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    Highlights of the ICANNWatch Archive
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    This discussion has been archived. No new comments can be posted.
    Irritations on the roadmap | Log in/Create an Account | Top | 5 comments | Search Discussion
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    Re:Comment on nhklein
    by Anonymous on Wednesday June 25 2003, @11:41AM (#11851)
    This is an interesting analysis, but it misses a couple of points. Firstly, it assumes ICANN controls, and continues to control the root. Of course it controls the root, I hear you say. Well, actually the root nameserver operators control the root, and they have assiduously avoided contracting with ICANN. And there are 4 or 5 (from memory) who US government funded, who have made it clear they will accept ICANN's root zonefile so long as the DoC tells them to, and not a moment longer. And the DOC's contract with ICANN has a number of milestones, one of which is coming to a satisfactory agreement with the ccTLDs. The ccTLD managers have consistently pointed out that the IANA function (maintaining the root zone file) is a very simple registry function that anyone could run. If ICANN performed sufficiently badly, the DoC could support a redelegation. And it is widely rumoured that the RIRs, the ccTLD operators, and certain VA based companies have made contigency plans should this happen, and discussed it with the DoC. As far as a legal analysis goes, well, I'm not a legal theorist, but I'd say that means "not California law perhaps, but US law all the same". Secondly, it neglects to mention the economic effect of the ccTLDs. They are slated for a large contribution in the ICANN 2.0 budget - somewhat perversely given the domain names they operate cost ICANN nothing - unlikely gTLD domains where there is an incremental cost. ICANN is relatively poor in comparisom to several ccTLDs. Lawyers, especially in California, cost money. And Mr Twomey has to be fed & watered, of course. And thirdly, the original analysis seemed to miss another point. ICANN has said that ccTLDs not under contract will not have to join the ccNSO, and their root zone file entries will /still/ be maintained. Indeed various ccTLDs have (for a long while - see the RIPE proposals) *offered* to pay ICANN to maintain their root zone file entries (only) in return for some service commitment - an offer ICANN has consistently refused, prefering its own contract. Further, it has implied that even those few ccTLDs under contract will have a choice as to whether to join the ccNSO or not. So, given most ccTLDs are not under contract to ICANN, and thus pay ICANN nothing (but might conceivably pay for services), what on earth would be the point of signing up to a ccNSO which binds their policy? They'd be paying to constrain their own actions! Sure, the ccNSO /could/ be a useful forum for consensus policy making, but ICANN has dictated (or has tried to dictate) that it will not be that. Consensus non-binding policy can be made anywhere, with a far more lightweight process, as noone is concerned about membership, and voting rights. Hence it would also be cheaper (see CENTR, WWTLD etc.). Fourthly, no reasonable ccTLD has an interest in disrupting ICANN from its own reasonable behaviour, least of all causing a "split of the root". But if that happened, the split wouldn't necessarily be (as advertised) ICANN vs. ccTLDs. Into which ship would the gTLDs and the RIRs jump?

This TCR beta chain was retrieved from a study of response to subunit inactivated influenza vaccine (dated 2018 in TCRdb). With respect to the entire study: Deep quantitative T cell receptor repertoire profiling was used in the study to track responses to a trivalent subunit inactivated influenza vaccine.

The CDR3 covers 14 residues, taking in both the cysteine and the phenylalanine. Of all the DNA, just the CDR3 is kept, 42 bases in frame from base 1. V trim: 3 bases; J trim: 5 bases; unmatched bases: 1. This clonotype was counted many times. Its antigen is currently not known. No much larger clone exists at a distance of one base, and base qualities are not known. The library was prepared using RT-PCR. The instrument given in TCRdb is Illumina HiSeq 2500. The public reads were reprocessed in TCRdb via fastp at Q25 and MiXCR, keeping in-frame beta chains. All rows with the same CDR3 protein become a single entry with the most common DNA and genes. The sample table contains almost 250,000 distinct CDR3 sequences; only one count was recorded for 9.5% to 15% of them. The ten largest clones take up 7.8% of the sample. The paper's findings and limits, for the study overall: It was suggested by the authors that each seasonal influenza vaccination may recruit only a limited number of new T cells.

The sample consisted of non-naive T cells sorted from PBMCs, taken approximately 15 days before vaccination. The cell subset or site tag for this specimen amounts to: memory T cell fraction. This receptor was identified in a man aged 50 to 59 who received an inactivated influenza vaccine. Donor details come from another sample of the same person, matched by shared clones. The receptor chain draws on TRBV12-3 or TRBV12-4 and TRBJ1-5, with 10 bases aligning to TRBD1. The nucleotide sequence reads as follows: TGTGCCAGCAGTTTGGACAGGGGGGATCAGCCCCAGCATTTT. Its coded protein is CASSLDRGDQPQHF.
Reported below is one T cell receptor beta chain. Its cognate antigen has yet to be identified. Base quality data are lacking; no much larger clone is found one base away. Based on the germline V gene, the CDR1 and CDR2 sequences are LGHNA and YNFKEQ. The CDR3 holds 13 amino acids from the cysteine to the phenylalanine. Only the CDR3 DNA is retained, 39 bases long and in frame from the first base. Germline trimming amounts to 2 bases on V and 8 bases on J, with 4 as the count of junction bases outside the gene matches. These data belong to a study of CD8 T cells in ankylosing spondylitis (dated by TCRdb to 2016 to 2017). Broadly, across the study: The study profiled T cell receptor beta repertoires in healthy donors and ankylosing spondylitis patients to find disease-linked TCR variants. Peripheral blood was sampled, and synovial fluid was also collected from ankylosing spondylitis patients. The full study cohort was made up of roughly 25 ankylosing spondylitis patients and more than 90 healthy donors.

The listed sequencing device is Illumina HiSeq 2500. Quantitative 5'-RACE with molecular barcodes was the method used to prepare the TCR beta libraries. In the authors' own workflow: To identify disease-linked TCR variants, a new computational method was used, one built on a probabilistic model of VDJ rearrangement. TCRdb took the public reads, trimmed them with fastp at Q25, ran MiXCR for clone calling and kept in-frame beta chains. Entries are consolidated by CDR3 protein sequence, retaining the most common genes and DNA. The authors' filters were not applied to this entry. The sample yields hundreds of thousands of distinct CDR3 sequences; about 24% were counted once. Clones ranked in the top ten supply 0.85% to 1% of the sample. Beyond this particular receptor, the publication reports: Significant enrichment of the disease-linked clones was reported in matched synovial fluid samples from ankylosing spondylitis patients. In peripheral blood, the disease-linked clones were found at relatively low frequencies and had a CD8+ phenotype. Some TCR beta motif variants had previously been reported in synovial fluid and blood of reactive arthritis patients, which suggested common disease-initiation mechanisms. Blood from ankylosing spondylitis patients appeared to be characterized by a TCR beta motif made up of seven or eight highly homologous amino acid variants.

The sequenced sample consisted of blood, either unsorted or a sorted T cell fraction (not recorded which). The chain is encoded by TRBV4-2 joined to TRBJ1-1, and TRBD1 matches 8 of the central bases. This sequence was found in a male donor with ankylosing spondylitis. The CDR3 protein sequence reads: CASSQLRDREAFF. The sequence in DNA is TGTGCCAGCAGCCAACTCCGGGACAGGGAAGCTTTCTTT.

[ Reply to This | Parent ]
    Re:Comment on nhklein by Anonymous

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